Overall, MACD as a strategy is profitable. About a third of the total number of trades are profitable but risk at the system level is manageable. Draw down is about 15 percent of the total gains and the system was profitable in 8 of the 11 years in the test period. However, the strategy would have suffered its worst draw down in the first three years and most traders would not have had the capital to survive the initial draw down.
Looking at the stocks individually, 78 of the 100 were profitable. This is a robust and successful strategy and could be used by traders without software. Success is highly dependent on luck associated with when you start trading.
Results are significantly better using weekly data. The percentage of winning trades increases slightly to about 35 percent, but profits are three times higher than using daily data with less draw down. All 100 stocks are profitable. The beginning draw down is still the steepest a trader faces, but that problem can be addressed with other strategies like only trading long when the stock market is bullish (that means only buying when a broad index like the S&P 500 is above its 50-day moving average).
Testing shows that shorting individual stocks doesn’t add significant value in this case. There are significant costs associated with holding short positions and it is difficult to overcome those costs that include interest on short balances and commissions.
Futures offer a number of advantages to the smaller trader. They are leveraged and allow a trader to be diversified with a smaller investment than stocks. Testing will cover the same time period using cotton, crude oil, five year Treasury notes, the US dollar, cattle, copper, cotton and sugar. This basket could be traded with about $25,000 in margin and would be very profitable, delivering gains averaging almost 26 percent a year. A worst case initial draw down would be limited to about 25 percent of capital, an extreme hit but one that is survivable. The stock only trader starting at the same time would not be able to withstand three years of steady and large losses. Weekly signals are profitable, but daily signals work better in the fast moving futures market.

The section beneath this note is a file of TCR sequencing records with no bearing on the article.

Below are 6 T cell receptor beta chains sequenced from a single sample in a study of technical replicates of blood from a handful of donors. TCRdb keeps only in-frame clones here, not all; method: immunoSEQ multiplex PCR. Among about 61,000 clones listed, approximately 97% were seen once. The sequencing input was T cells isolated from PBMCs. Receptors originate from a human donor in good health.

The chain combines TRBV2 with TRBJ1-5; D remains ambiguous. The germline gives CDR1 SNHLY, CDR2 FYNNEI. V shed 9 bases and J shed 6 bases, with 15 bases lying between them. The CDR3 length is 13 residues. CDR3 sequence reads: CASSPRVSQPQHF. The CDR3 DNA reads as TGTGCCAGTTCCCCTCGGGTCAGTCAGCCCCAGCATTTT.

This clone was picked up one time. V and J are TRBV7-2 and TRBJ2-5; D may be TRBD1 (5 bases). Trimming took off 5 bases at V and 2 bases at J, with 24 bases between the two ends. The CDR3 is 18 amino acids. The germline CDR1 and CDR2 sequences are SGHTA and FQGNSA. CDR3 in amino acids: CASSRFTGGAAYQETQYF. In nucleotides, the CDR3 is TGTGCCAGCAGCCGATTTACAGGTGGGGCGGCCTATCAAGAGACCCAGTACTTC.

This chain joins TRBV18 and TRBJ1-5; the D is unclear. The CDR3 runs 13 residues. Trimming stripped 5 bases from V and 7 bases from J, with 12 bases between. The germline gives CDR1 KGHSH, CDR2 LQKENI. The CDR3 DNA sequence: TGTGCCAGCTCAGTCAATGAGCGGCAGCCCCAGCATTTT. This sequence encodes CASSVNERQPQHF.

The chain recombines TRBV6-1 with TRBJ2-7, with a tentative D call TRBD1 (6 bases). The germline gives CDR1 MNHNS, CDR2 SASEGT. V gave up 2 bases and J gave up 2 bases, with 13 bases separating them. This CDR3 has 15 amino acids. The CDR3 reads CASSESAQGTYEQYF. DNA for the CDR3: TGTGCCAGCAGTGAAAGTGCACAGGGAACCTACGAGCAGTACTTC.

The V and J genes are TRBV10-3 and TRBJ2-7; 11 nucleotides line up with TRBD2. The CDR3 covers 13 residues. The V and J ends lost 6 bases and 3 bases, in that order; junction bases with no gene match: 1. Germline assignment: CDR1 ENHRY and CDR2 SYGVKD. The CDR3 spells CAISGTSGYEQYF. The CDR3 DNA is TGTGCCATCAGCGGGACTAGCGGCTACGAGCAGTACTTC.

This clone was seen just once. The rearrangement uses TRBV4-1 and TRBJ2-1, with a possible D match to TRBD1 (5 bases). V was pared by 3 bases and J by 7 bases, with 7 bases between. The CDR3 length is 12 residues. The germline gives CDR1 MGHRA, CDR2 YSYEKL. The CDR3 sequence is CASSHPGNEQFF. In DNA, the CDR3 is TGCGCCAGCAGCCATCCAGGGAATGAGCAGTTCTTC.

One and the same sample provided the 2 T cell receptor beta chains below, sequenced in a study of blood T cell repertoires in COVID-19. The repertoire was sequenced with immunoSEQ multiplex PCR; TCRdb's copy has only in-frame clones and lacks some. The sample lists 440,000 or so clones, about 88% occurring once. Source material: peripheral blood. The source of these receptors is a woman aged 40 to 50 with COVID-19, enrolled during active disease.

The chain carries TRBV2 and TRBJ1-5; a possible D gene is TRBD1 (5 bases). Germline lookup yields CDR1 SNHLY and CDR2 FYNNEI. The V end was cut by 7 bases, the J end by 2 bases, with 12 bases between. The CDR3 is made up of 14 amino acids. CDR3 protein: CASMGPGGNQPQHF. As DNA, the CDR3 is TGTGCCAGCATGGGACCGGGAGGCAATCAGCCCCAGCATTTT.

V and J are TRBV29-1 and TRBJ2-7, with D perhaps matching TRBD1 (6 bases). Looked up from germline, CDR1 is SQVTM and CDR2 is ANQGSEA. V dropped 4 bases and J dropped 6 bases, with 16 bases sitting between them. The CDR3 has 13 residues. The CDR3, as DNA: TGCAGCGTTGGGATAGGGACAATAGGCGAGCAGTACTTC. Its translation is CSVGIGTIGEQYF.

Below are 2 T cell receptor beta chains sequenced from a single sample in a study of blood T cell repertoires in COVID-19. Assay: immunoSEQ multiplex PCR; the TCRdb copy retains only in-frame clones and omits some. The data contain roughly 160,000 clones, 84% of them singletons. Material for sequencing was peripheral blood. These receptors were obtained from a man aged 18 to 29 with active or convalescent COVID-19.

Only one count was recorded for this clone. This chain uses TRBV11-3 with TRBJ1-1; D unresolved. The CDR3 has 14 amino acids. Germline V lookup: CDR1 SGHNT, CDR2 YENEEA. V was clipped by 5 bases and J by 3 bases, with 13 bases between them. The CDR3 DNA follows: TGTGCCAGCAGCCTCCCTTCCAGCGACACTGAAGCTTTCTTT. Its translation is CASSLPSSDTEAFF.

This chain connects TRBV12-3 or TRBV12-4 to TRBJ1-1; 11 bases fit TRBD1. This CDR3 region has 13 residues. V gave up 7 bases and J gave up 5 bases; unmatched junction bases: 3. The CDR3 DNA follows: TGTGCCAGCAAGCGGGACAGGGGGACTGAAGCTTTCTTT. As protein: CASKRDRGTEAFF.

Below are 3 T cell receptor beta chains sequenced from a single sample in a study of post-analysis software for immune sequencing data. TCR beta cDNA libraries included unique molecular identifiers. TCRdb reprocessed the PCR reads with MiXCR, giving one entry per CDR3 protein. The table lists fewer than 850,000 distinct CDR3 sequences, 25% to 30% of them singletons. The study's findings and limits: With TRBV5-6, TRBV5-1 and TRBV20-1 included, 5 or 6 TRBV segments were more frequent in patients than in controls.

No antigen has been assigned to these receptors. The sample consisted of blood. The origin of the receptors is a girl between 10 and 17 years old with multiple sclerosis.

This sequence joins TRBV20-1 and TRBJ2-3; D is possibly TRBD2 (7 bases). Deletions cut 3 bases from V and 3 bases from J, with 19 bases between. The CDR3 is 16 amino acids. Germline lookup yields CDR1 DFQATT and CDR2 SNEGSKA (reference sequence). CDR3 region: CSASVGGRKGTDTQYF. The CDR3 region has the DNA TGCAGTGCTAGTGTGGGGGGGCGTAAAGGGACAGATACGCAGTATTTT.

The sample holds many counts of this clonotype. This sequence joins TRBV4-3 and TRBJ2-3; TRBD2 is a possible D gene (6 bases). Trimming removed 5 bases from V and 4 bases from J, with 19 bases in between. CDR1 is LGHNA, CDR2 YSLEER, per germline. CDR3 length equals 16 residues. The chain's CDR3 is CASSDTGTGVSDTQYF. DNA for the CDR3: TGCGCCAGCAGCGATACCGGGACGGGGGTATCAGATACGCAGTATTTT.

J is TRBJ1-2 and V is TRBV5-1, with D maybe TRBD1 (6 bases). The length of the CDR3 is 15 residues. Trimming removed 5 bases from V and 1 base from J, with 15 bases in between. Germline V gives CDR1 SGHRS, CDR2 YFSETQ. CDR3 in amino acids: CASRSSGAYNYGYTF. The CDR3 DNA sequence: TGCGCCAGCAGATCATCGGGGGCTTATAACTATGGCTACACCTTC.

Forex could also be used with a small degree of leverage. Using only default MACD signals, the dollar-pound pair tests well on daily data, as does the euro-dollar or euro-Chinese Yuan pairs. Leverage should be limited to 25:1, and ideally would be even less. Higher leverage could lead to losses that completely wipe out account equity.
Trading software is a luxury many beginning traders simply can’t afford. They can still put the odds on their side by using a free web site that offers MACD signals on end of day data. These small traders should consider using futures, which offer high potential returns with less risk than other tradables. Forex offers the lowest cost of entry, but comes with the highest risks. Stocks require the most capital to trade and really will not deliver the gains a small trader needs to trade for a living.
By Michael J. Carr, CMT